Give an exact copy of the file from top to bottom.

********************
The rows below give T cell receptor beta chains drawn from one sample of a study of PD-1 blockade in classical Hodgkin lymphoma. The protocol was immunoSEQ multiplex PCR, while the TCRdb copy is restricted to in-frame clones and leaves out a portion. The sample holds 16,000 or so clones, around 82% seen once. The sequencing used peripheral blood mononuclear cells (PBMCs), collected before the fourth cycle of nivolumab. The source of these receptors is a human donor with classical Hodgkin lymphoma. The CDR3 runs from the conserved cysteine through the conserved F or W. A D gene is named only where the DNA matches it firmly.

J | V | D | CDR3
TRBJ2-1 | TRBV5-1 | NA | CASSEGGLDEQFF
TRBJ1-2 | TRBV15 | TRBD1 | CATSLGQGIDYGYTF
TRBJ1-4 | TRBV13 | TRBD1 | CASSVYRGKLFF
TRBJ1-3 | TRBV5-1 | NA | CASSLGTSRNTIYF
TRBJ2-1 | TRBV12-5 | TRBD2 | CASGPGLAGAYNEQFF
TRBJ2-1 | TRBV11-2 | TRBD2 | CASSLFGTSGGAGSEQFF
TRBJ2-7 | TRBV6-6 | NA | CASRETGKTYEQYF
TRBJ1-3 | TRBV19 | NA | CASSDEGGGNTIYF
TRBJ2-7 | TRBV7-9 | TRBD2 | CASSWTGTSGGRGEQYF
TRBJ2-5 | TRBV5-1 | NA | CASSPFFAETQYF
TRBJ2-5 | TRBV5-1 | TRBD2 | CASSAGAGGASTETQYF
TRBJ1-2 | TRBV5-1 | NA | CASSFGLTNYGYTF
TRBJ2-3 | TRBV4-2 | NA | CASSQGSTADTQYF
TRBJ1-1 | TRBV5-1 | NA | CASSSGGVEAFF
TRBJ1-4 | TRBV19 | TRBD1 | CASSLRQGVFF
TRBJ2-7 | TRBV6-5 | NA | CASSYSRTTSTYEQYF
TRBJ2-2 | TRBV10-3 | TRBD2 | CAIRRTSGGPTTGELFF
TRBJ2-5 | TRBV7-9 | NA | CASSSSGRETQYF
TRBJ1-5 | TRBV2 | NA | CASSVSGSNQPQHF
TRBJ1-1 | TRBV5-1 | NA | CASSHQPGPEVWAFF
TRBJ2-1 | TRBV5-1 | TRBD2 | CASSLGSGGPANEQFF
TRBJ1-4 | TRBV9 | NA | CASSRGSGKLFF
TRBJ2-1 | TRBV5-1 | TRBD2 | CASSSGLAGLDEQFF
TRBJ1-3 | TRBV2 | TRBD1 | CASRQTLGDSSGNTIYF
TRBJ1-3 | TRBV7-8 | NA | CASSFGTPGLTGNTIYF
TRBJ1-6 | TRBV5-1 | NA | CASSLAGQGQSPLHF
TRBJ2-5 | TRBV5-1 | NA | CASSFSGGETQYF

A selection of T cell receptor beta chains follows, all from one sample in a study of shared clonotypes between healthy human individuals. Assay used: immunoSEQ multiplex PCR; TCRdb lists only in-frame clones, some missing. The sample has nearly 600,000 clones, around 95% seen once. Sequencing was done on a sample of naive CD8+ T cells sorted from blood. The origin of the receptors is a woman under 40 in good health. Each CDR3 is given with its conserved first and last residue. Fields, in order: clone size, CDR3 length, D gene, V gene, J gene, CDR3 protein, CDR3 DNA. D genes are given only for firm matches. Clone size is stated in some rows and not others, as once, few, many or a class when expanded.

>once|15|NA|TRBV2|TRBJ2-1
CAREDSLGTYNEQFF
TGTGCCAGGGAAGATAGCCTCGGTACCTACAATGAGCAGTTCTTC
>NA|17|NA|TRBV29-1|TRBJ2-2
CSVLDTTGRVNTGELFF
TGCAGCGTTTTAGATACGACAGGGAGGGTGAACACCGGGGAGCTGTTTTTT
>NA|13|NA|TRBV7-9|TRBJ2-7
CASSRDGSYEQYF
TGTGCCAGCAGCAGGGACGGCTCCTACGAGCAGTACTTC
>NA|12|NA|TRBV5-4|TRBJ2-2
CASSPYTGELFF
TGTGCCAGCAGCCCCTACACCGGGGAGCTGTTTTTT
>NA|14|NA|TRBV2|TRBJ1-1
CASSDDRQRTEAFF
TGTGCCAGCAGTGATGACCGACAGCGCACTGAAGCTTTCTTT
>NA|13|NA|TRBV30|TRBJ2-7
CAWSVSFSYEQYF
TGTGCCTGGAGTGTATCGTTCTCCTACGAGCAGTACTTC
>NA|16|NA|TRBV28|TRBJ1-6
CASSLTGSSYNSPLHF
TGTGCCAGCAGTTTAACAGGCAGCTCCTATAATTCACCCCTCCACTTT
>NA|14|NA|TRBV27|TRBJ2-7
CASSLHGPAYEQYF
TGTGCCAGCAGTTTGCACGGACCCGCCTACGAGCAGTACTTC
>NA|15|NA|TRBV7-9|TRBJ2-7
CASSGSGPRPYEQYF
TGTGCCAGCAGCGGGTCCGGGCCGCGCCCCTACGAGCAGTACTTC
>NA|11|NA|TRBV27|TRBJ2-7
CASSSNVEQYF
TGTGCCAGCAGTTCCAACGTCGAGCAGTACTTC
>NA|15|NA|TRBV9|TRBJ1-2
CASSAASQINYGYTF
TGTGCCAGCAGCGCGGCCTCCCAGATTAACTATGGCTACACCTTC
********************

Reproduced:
The rows below give T cell receptor beta chains drawn from one sample of a study of PD-1 blockade in classical Hodgkin lymphoma. The protocol was immunoSEQ multiplex PCR, while the TCRdb copy is restricted to in-frame clones and leaves out a portion. The sample holds 16,000 or so clones, around 82% seen once. The sequencing used peripheral blood mononuclear cells (PBMCs), collected before the fourth cycle of nivolumab. The source of these receptors is a human donor with classical Hodgkin lymphoma. The CDR3 runs from the conserved cysteine through the conserved F or W. A D gene is named only where the DNA matches it firmly.

J | V | D | CDR3
TRBJ2-1 | TRBV5-1 | NA | CASSEGGLDEQFF
TRBJ1-2 | TRBV15 | TRBD1 | CATSLGQGIDYGYTF
TRBJ1-4 | TRBV13 | TRBD1 | CASSVYRGKLFF
TRBJ1-3 | TRBV5-1 | NA | CASSLGTSRNTIYF
TRBJ2-1 | TRBV12-5 | TRBD2 | CASGPGLAGAYNEQFF
TRBJ2-1 | TRBV11-2 | TRBD2 | CASSLFGTSGGAGSEQFF
TRBJ2-7 | TRBV6-6 | NA | CASRETGKTYEQYF
TRBJ1-3 | TRBV19 | NA | CASSDEGGGNTIYF
TRBJ2-7 | TRBV7-9 | TRBD2 | CASSWTGTSGGRGEQYF
TRBJ2-5 | TRBV5-1 | NA | CASSPFFAETQYF
TRBJ2-5 | TRBV5-1 | TRBD2 | CASSAGAGGASTETQYF
TRBJ1-2 | TRBV5-1 | NA | CASSFGLTNYGYTF
TRBJ2-3 | TRBV4-2 | NA | CASSQGSTADTQYF
TRBJ1-1 | TRBV5-1 | NA | CASSSGGVEAFF
TRBJ1-4 | TRBV19 | TRBD1 | CASSLRQGVFF
TRBJ2-7 | TRBV6-5 | NA | CASSYSRTTSTYEQYF
TRBJ2-2 | TRBV10-3 | TRBD2 | CAIRRTSGGPTTGELFF
TRBJ2-5 | TRBV7-9 | NA | CASSSSGRETQYF
TRBJ1-5 | TRBV2 | NA | CASSVSGSNQPQHF
TRBJ1-1 | TRBV5-1 | NA | CASSHQPGPEVWAFF
TRBJ2-1 | TRBV5-1 | TRBD2 | CASSLGSGGPANEQFF
TRBJ1-4 | TRBV9 | NA | CASSRGSGKLFF
TRBJ2-1 | TRBV5-1 | TRBD2 | CASSSGLAGLDEQFF
TRBJ1-3 | TRBV2 | TRBD1 | CASRQTLGDSSGNTIYF
TRBJ1-3 | TRBV7-8 | NA | CASSFGTPGLTGNTIYF
TRBJ1-6 | TRBV5-1 | NA | CASSLAGQGQSPLHF
TRBJ2-5 | TRBV5-1 | NA | CASSFSGGETQYF

A selection of T cell receptor beta chains follows, all from one sample in a study of shared clonotypes between healthy human individuals. Assay used: immunoSEQ multiplex PCR; TCRdb lists only in-frame clones, some missing. The sample has nearly 600,000 clones, around 95% seen once. Sequencing was done on a sample of naive CD8+ T cells sorted from blood. The origin of the receptors is a woman under 40 in good health. Each CDR3 is given with its conserved first and last residue. Fields, in order: clone size, CDR3 length, D gene, V gene, J gene, CDR3 protein, CDR3 DNA. D genes are given only for firm matches. Clone size is stated in some rows and not others, as once, few, many or a class when expanded.

>once|15|NA|TRBV2|TRBJ2-1
CAREDSLGTYNEQFF
TGTGCCAGGGAAGATAGCCTCGGTACCTACAATGAGCAGTTCTTC
>NA|17|NA|TRBV29-1|TRBJ2-2
CSVLDTTGRVNTGELFF
TGCAGCGTTTTAGATACGACAGGGAGGGTGAACACCGGGGAGCTGTTTTTT
>NA|13|NA|TRBV7-9|TRBJ2-7
CASSRDGSYEQYF
TGTGCCAGCAGCAGGGACGGCTCCTACGAGCAGTACTTC
>NA|12|NA|TRBV5-4|TRBJ2-2
CASSPYTGELFF
TGTGCCAGCAGCCCCTACACCGGGGAGCTGTTTTTT
>NA|14|NA|TRBV2|TRBJ1-1
CASSDDRQRTEAFF
TGTGCCAGCAGTGATGACCGACAGCGCACTGAAGCTTTCTTT
>NA|13|NA|TRBV30|TRBJ2-7
CAWSVSFSYEQYF
TGTGCCTGGAGTGTATCGTTCTCCTACGAGCAGTACTTC
>NA|16|NA|TRBV28|TRBJ1-6
CASSLTGSSYNSPLHF
TGTGCCAGCAGTTTAACAGGCAGCTCCTATAATTCACCCCTCCACTTT
>NA|14|NA|TRBV27|TRBJ2-7
CASSLHGPAYEQYF
TGTGCCAGCAGTTTGCACGGACCCGCCTACGAGCAGTACTTC
>NA|15|NA|TRBV7-9|TRBJ2-7
CASSGSGPRPYEQYF
TGTGCCAGCAGCGGGTCCGGGCCGCGCCCCTACGAGCAGTACTTC
>NA|11|NA|TRBV27|TRBJ2-7
CASSSNVEQYF
TGTGCCAGCAGTTCCAACGTCGAGCAGTACTTC
>NA|15|NA|TRBV9|TRBJ1-2
CASSAASQINYGYTF
TGTGCCAGCAGCGCGGCCTCCCAGATTAACTATGGCTACACCTTC